BOFH's excuse board

Duncan Coutts
Wed, 3 Oct 2001 11:51:36 -0500

Hi all,

I though you might apreciate this:

I've been reading the BOFH (Bastard Operator From Hell) serialisation
in The Register ( far to much recently.

He (the bastard) often uses his excuse board to confuse his helpless

I have made a Haskell version of this essential tool. I'm sure you'll find
it useful. Here's a random output selection and the code:

Undiagnosable Framing Condition
Extraneous Hardware Crash
Temporary Streaming Bug
Generic Peripheral Crash
Dereferenced Swapfile Override
Partial Service Anomoly
Delayed Bus Invalidation
Virtual Array Reclock
Generic Paging Incompatibility
Permanent Proxy Timeout
Non-Specific Precondition Rejection
Redundant Firmware Dereferencing
Delayed Reception Reclock
Unreportable Operation Corruption
Insufficient Parameter Condition
Non-Specific Bus Dump
Serial Comms Corruption
Unvalidated Encryption Underflow
Delayed Parity Desynchronisation
Major Code Incompatibility
Immediate Programming Destabilisation
Minor Parity Overflow



import Random

main :: IO ()
main = do
         gen <- getStdGen
         putStr $ excuse gen

excuse :: StdGen -> String
excuse gen1 = let (rnd1, gen2) = randomR (0, length part1 - 1) gen1
                  (rnd2, gen3) = randomR (0, length part2 - 1) gen2
                  (rnd3, _)    = randomR (0, length part3 - 1) gen3
              in part1 !! rnd1 ++ " " ++
                 part2 !! rnd2 ++ " " ++
                 part3 !! rnd3 ++ "\n"

part1 =
 ["Temporary", "Intermittant", "Partial", "Redundant", "Total", "Multiplexed",
  "Inherent", "Duplicated", "Dual-Homed", "Synchronous", "Bidirectional",
  "Serial", "Asynchronous", "Multiple", "Replicated", "Non-Replicated",
  "Unregistered", "Non-Specific", "Generic", "Migrated", "Localised",
  "Resignalled", "Dereferenced", "Nullified", "Aborted", "Serious", "Minor",
  "Major", "Extraneous", "Illegal", "Insufficient", "Viral", "Unsupported",
  "Outmoded", "Legacy", "Permanent", "Invalid", "Deprecated", "Virtual",
  "Unreportable", "Undetermined", "Undiagnosable", "Unfiltered", "Static",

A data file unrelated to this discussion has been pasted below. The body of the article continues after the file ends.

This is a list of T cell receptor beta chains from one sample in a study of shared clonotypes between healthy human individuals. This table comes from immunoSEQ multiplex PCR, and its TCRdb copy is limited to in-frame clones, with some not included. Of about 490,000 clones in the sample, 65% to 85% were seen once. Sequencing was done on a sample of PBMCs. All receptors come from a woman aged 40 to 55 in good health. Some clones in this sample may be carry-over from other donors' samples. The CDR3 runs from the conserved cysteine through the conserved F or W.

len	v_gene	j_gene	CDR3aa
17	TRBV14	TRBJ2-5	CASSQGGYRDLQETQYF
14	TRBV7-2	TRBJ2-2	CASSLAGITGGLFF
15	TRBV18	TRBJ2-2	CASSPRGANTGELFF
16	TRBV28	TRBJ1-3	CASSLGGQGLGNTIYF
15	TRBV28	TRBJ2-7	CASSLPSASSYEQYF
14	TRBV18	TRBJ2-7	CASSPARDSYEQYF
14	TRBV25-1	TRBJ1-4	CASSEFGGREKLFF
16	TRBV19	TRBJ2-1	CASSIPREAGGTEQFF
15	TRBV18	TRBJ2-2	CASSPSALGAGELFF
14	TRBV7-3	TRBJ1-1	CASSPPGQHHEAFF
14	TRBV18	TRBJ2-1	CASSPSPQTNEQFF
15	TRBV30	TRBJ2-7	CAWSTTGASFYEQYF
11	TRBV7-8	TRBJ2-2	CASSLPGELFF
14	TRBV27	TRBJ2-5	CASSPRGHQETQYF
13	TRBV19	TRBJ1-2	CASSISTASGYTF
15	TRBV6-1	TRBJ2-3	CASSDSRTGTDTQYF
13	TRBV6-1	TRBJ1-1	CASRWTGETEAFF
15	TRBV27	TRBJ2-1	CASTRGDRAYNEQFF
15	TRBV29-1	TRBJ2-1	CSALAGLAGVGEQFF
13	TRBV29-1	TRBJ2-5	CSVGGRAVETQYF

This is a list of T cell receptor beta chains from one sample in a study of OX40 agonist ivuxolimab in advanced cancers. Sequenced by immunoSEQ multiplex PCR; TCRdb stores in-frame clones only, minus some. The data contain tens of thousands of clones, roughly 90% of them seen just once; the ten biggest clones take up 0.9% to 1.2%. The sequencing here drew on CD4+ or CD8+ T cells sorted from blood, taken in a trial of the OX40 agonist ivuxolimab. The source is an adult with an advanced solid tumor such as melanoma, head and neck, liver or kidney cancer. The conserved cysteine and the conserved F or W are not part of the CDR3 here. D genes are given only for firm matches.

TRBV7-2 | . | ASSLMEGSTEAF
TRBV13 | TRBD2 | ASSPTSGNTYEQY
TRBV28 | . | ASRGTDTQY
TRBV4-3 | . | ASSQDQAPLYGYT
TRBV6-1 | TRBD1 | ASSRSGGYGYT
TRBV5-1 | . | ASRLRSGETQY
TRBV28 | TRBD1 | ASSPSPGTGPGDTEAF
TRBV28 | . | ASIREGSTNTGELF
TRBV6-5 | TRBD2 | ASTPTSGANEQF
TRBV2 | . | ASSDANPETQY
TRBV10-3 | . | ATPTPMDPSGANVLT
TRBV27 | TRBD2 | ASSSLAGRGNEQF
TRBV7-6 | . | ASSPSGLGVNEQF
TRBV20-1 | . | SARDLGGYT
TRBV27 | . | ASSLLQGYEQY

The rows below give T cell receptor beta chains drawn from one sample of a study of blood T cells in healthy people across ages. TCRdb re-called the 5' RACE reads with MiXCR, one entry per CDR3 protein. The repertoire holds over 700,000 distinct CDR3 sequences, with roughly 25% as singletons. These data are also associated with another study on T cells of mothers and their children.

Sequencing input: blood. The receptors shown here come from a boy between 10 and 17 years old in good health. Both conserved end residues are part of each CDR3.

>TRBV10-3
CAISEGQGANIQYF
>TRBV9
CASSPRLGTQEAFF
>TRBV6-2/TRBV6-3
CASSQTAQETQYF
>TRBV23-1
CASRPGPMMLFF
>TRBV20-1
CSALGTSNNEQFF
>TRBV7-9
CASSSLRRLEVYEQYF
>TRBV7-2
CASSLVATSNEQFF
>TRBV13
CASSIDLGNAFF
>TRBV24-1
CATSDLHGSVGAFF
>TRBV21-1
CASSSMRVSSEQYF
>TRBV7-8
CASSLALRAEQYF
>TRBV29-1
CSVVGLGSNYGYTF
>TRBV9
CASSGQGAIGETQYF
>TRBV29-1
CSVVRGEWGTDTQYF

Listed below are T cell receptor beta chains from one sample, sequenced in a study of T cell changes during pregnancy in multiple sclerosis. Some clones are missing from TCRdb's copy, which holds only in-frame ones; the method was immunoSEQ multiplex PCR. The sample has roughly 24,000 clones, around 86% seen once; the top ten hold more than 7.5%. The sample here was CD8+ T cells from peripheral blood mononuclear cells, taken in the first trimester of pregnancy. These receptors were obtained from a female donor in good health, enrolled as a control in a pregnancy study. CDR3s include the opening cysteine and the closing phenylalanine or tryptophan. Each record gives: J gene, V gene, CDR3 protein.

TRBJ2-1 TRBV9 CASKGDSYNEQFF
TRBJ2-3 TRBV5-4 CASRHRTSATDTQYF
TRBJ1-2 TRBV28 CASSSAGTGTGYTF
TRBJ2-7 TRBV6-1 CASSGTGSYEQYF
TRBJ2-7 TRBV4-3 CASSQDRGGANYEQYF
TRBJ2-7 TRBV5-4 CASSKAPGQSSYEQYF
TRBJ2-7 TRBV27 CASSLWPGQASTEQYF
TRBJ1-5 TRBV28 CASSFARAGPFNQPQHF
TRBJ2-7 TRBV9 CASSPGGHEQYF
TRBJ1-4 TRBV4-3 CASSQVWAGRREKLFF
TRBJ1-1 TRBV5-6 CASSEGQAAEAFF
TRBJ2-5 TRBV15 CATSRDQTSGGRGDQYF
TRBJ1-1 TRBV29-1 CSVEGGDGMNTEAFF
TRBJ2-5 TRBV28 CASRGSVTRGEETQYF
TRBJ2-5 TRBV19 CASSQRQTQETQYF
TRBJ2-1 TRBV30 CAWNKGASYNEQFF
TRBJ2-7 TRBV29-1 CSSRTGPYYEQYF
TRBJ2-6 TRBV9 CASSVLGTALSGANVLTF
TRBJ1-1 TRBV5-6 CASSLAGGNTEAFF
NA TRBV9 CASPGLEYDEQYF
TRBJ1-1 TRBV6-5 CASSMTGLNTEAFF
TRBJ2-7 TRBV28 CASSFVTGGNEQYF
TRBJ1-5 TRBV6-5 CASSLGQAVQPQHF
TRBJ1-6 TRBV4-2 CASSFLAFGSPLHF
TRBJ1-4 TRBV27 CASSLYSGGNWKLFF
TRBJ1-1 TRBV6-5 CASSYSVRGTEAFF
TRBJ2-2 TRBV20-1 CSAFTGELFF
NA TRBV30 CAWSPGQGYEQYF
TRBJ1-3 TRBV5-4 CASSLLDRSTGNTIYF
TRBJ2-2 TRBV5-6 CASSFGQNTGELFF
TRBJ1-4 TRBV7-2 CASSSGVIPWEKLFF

"Dynamic", "Delayed", "Immediate", "Nonfatal", "Fatal", "Non-Valid",
  "Unvalidated", "Non-Static", "Unreplicatable", "Non-Serious"]

part2 =
 ["Array", "Systems", "Hardware", "Software", "Firmware", "Backplane",
  "Logic-Subsystem", "Integrity", "Subsystem", "Memory", "Comms", "Integrity",
  "Checksum", "Protocol", "Parity", "Bus", "Timing", "Synchronisation",
  "Topology", "Transmission", "Reception", "Stack", "Framing", "Code",
  "Programming", "Peripheral", "Environmental", "Loading", "Operation",
  "Parameter", "Syntax", "Initialisation", "Execution", "Resource",
  "Encryption", "Decryption", "File", "Precondition", "Authentication",
  "Paging", "Swapfile", "Service", "Gateway", "Request", "Proxy", "Media",
  "Registry", "Configuration", "Metadata", "Streaming", "Retrieval",
  "Installation", "Library", "Handler"]

part3 =
 ["Interruption", "Destabilisation", "Destruction", "Desynchronisation",
  "Failure", "Dereferencing", "Overflow", "Underflow", "NMI", "Interrupt",
  "Corruption", "Anomoly", "Seizure", "Override", "Reclock", "Rejection",
  "Invalidation", "Halt", "Exhaustion", "Infection", "Incompatibility",
  "Timeout", "Expiry", "Unavailability", "Bug", "Condition", "Crash", "Dump",
  "Crashdump", "Stackdump", "Problem", "Lockout"]


Actually I was having problems with getStdGen on my hugs instalation. It
always returns the same number. So I hacked up an alternative that gets
passed $RANDOM on the command line:

main = do
         args <- getArgs
         let gen = read $ head $ args in
           putStr $ excuse gen